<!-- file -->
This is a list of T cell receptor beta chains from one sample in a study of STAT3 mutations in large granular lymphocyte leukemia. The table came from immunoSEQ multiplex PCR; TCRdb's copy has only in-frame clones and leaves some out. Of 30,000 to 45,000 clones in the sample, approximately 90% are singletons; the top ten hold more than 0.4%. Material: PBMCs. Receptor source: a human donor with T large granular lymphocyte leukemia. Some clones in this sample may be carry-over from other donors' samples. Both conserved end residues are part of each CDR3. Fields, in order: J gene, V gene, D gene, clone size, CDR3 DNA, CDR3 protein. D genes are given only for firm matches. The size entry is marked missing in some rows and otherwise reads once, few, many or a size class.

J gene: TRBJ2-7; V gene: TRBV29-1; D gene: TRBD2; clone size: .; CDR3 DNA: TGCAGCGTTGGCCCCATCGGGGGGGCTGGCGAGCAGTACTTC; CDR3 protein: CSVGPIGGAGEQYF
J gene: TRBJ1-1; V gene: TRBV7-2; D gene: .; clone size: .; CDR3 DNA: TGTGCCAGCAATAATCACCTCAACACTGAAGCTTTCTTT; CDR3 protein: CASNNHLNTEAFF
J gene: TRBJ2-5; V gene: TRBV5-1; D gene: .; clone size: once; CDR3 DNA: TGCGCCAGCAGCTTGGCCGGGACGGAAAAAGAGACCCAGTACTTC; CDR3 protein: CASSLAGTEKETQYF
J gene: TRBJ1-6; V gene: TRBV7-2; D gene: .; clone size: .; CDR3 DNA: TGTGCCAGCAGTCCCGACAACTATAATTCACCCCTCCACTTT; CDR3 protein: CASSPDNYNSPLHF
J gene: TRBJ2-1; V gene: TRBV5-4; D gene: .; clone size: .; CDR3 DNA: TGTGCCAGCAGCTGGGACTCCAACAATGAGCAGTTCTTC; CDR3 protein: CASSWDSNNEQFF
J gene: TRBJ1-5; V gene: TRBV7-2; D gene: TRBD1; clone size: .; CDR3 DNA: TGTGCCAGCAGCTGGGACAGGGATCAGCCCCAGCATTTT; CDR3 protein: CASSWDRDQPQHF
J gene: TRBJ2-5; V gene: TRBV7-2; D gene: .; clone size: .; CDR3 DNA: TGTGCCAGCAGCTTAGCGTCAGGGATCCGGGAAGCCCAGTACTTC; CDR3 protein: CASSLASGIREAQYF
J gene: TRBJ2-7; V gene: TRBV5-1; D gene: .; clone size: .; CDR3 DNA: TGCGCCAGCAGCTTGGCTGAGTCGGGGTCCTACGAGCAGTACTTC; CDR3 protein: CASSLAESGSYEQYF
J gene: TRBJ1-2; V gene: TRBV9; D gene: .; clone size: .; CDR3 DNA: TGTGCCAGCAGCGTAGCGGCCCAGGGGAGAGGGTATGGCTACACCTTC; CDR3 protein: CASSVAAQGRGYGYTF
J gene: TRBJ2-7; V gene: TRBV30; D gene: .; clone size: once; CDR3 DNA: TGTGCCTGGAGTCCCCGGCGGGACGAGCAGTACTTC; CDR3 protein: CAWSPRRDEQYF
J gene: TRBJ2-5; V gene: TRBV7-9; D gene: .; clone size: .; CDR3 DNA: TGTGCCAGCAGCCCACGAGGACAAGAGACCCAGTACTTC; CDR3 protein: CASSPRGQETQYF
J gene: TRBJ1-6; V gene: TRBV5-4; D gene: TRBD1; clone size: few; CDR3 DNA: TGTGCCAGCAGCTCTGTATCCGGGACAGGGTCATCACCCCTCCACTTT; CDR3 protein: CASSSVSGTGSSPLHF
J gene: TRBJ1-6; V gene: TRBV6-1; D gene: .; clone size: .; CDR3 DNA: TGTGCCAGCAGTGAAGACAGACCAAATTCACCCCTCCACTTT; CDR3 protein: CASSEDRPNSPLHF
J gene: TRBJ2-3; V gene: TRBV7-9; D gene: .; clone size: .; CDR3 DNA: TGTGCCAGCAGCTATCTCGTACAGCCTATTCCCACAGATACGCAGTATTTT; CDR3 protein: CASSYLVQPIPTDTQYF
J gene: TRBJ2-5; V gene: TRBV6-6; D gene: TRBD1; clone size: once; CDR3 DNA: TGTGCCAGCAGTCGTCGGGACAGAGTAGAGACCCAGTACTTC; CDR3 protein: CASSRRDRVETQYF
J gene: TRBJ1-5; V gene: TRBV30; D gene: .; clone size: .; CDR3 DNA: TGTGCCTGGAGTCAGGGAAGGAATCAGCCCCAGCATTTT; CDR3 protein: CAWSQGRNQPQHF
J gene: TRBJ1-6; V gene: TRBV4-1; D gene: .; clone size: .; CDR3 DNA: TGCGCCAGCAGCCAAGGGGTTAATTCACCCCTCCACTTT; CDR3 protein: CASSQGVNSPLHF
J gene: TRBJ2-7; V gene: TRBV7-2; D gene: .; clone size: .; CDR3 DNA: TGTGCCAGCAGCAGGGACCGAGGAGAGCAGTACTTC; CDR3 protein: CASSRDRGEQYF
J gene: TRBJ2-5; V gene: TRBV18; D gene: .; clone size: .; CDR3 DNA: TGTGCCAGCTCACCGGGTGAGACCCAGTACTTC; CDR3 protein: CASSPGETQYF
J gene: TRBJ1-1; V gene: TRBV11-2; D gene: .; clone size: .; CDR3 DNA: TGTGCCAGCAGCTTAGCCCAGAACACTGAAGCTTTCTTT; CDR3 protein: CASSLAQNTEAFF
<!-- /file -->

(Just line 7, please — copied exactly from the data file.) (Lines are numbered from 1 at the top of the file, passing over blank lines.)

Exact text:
J gene: TRBJ1-5; V gene: TRBV7-2; D gene: TRBD1; clone size: .; CDR3 DNA: TGTGCCAGCAGCTGGGACAGGGATCAGCCCCAGCATTTT; CDR3 protein: CASSWDRDQPQHF